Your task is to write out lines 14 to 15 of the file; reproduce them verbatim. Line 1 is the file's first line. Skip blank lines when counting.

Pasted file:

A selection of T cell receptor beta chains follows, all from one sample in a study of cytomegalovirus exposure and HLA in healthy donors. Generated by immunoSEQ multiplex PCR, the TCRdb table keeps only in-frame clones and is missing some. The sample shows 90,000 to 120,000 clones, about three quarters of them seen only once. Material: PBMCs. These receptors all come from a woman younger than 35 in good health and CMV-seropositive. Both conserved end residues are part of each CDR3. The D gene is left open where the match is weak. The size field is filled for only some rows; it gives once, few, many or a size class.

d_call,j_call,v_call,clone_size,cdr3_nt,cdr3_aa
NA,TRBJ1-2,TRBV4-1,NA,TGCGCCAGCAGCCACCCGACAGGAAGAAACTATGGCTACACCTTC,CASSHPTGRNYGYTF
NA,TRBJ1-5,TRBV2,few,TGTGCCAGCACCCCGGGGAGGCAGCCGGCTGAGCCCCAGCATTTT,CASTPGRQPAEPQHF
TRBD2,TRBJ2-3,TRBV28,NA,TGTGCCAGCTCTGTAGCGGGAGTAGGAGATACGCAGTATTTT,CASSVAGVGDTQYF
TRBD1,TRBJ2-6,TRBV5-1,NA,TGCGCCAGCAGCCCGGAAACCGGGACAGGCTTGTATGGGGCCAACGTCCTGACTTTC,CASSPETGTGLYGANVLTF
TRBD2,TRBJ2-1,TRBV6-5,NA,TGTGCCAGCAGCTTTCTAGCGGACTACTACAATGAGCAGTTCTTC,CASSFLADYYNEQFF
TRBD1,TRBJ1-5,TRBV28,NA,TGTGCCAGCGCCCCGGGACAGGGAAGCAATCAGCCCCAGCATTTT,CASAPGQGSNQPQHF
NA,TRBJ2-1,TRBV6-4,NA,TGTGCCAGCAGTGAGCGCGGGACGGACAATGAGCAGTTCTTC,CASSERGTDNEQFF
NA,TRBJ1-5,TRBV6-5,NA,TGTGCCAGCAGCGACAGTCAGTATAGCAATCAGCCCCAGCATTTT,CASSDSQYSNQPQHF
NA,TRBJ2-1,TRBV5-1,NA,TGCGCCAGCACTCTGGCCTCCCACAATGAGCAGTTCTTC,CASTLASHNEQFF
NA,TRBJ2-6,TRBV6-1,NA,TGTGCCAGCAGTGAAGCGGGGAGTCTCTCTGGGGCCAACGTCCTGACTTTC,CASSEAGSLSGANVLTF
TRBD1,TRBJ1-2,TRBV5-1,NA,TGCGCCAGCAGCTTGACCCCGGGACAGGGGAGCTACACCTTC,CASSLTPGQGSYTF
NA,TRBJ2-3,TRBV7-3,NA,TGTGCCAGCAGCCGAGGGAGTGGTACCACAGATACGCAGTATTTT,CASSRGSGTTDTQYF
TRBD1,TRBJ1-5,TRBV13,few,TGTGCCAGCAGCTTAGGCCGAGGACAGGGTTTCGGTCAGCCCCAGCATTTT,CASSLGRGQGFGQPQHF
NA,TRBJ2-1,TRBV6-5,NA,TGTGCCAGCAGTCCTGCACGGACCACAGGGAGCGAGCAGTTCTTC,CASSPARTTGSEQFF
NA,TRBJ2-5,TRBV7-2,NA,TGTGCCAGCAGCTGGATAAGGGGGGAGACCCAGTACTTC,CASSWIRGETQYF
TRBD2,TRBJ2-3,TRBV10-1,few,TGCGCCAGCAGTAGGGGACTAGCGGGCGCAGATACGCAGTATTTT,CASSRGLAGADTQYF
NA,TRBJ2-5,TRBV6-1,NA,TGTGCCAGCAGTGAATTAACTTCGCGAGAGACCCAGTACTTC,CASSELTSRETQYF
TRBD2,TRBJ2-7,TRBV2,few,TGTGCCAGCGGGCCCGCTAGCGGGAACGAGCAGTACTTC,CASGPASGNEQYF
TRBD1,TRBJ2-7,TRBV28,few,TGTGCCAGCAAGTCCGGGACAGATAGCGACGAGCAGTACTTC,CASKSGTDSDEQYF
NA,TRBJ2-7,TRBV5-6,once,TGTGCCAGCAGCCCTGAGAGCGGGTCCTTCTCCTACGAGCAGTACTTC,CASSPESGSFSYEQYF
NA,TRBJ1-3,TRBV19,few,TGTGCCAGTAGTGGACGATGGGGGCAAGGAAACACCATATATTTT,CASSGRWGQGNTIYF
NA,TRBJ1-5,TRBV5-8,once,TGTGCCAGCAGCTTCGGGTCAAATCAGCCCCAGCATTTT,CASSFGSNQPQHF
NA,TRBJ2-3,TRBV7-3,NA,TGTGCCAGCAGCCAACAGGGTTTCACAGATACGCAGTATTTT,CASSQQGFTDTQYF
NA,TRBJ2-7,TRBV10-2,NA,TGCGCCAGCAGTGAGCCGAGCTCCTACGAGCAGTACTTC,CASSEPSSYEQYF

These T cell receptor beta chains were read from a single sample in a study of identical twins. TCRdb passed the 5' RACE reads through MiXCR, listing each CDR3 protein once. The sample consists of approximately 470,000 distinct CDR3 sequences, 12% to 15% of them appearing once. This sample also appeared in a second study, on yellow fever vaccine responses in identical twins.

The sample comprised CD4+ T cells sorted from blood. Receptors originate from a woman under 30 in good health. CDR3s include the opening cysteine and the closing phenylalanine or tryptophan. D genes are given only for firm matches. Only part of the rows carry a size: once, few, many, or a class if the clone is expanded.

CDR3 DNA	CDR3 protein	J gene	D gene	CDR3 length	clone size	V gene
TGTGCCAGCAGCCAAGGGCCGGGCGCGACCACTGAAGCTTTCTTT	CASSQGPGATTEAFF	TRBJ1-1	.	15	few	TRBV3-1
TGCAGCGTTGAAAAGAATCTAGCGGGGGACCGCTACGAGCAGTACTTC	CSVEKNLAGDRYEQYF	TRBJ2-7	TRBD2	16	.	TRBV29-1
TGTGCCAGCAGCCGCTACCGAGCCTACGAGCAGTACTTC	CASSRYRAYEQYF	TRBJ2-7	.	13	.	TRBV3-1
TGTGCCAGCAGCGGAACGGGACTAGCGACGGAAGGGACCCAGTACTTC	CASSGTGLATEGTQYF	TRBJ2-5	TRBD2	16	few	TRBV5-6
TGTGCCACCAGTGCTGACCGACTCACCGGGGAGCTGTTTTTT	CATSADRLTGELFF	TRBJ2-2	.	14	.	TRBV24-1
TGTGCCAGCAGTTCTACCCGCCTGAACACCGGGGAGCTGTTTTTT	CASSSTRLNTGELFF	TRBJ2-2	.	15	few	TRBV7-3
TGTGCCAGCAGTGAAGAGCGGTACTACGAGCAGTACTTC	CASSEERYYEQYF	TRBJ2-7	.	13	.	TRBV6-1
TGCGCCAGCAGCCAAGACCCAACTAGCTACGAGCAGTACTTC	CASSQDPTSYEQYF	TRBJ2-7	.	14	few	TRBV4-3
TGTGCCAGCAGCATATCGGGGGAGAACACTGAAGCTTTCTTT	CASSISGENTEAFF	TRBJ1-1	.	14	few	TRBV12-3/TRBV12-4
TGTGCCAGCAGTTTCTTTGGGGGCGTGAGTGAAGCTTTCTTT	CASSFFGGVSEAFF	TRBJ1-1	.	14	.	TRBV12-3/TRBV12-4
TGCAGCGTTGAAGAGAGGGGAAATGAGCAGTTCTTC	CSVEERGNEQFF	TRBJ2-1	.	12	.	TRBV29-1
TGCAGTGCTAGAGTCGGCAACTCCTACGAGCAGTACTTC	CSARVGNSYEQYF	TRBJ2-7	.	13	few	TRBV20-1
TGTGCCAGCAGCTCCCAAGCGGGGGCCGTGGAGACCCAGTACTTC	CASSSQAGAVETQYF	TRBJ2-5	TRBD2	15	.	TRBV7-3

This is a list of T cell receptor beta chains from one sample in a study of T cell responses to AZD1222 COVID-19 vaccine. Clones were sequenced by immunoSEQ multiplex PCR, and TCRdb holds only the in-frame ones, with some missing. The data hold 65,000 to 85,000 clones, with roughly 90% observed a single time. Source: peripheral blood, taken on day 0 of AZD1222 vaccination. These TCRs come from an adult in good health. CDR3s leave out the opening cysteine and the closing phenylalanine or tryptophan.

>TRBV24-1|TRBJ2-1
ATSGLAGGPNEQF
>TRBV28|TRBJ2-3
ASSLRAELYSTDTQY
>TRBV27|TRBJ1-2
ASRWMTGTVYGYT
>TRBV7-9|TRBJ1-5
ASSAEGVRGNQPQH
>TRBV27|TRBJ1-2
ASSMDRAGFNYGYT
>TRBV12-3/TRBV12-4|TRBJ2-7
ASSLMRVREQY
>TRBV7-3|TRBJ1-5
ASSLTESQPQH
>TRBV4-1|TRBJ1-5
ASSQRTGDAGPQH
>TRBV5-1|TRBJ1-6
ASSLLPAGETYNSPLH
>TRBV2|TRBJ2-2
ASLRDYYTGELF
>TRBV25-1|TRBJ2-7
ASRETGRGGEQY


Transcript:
NA,TRBJ2-3,TRBV7-3,NA,TGTGCCAGCAGCCGAGGGAGTGGTACCACAGATACGCAGTATTTT,CASSRGSGTTDTQYF
TRBD1,TRBJ1-5,TRBV13,few,TGTGCCAGCAGCTTAGGCCGAGGACAGGGTTTCGGTCAGCCCCAGCATTTT,CASSLGRGQGFGQPQHF